7 minute read

Tap, tap, tap...

Is this thing on? Should I dust off this keyboard? Are any of you....still here? Still listening? Still occasionally poking your head in the doorway to see if anything has changed? Or is it just as I feared? An empty room where my lone voice is now echoing? Or perhaps I wanted an empty room all along? A place where I could feel less pressure and fewer eyeballs on me? Whew, there I go again. Asking a million questions before I even start.

So let's do it. Let's just...start.

To be honest, I've thought about drafting this post many times, months ago. And like most things that make me anxious, nervous or just plain scared, I put it off. The longer I put it off, the more I kept telling myself, "Surely, you have other things that need to be done." Which, to be entirely fair to myself in a moment of indulgent self defense, isn't necessarily untrue. I've been busy. Or maybe a better way to describe it is a hybrid of busy and distracted — a frantic dance of staying busy to keep up with the distractions of...oh, where is that elephant in the room...ah yes, there she is hiding in the corner: social media.

Before we continue, I know what you're thinking. "Another content creator complaining about social media?" Trust me, I'm rolling my eyes at myself right now, too. I've written about my problematic relationship with social media many times so I'll spare you the tiny violin solo, but for anyone who also struggles with social anxiety to the extent I do, perhaps today's post might hit home for you. Or at least make you feel a tiny bit less alone in the never ending scrolling of 7 second videos that convince us we need to be everything and everyone, all the time.

It hit me hardest when we were in Italy this past summer. Somehow, surrounded by olive groves in the morning, Renaissance masterpieces in the afternoon and all the pasta and gelato I could muster each night, I couldn't shake a sense of mourning. A mourning for a parallel version of my life that looked and felt and smelled and tasted like mine, but one that wasn't beholden to social media in the same way. One that didn't look at a beautiful village corner and immediately think of a video idea. One that didn't automatically pull out a phone or a camera to capture the moment before the moment even happened. One that didn't obsess over how to overshare a vacation while simultaneously making it look effortless and inspiring. And one that definitely didn't spend inordinate amounts of time worrying about an opaque algorithm's effect on my self-worth as a creative.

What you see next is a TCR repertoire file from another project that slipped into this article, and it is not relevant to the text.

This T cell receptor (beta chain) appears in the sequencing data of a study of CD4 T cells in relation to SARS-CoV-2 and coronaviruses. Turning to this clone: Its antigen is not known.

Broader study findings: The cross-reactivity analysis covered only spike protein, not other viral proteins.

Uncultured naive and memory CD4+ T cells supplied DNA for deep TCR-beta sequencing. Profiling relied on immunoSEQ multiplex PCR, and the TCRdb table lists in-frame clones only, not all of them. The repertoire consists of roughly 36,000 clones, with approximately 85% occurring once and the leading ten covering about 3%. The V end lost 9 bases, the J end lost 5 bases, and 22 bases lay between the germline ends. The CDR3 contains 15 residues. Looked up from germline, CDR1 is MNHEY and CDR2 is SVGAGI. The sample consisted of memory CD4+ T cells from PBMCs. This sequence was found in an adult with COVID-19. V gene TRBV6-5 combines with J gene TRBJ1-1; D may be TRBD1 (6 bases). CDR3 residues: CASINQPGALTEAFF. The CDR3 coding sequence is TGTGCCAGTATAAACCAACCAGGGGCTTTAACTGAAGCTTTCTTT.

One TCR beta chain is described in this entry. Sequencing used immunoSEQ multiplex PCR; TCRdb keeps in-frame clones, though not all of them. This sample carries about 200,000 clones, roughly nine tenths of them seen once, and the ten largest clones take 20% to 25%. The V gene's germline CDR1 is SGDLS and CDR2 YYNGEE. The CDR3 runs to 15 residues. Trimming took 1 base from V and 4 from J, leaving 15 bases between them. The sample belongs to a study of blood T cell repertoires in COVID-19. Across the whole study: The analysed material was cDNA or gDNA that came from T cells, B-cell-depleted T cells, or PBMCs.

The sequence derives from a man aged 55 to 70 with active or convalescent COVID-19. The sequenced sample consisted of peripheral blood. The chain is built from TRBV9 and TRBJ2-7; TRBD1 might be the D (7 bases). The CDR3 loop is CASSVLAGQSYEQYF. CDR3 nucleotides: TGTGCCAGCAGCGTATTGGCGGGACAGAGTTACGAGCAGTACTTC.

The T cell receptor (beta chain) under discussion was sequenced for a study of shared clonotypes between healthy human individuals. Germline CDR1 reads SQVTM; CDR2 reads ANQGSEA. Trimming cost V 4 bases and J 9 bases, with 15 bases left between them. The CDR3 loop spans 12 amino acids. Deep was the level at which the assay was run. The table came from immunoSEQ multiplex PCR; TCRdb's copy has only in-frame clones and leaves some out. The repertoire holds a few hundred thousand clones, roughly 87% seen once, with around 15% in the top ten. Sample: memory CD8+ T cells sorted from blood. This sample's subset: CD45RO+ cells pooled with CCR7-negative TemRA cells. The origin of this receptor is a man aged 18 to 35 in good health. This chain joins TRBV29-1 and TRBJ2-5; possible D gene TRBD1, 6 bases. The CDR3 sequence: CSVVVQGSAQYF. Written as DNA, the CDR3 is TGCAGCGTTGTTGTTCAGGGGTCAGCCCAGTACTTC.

In a very "Everything Everywhere All At Once" multiverse kind of way, I kept seeing glimpses of this other Krystal actually experiencing her vacation first hand, while my Krystal was only experiencing it second hand, afraid to let moments go without capturing them somehow to share on the internet later.

This feeling wasn't new for me. This feeling has been growing for quite some time now. I suppose that trip was the first time I saw that other Krystal very clearly and instead of indifference or curiosity, I was envious of her.

Now, I realize in the scheme of things, how obnoxious this all sounds. There are bigger problems in the world. Much bigger. And my inability to separate work and personal life is low on the totem pole of things that truly matter. So I tried to do what any sane, rational person might do when they need perspective. I decided I needed to lighten my load. Take a break in the ways that I could.

Hence, my silence here on the blog.

Perhaps that seems counterintuitive, especially when you consider how active I've been elsewhere on the internet. But as someone who loves to spend time on her writing in an age where we give less and less of our time to reading in general, it felt like the biggest weight to offload in a sense. I focused my energy on the platforms that pay my bills and I tried to disconnect beyond that. I set out to free up as much headspace as I could to try to figure out what I actually wanted to fill my headspace with. (Spoiler: the jury is still out on that one but it fluctuates wildly between moving upstate to renovate an old barn and moving to Tuscany and opening a flower/book and antique shop.)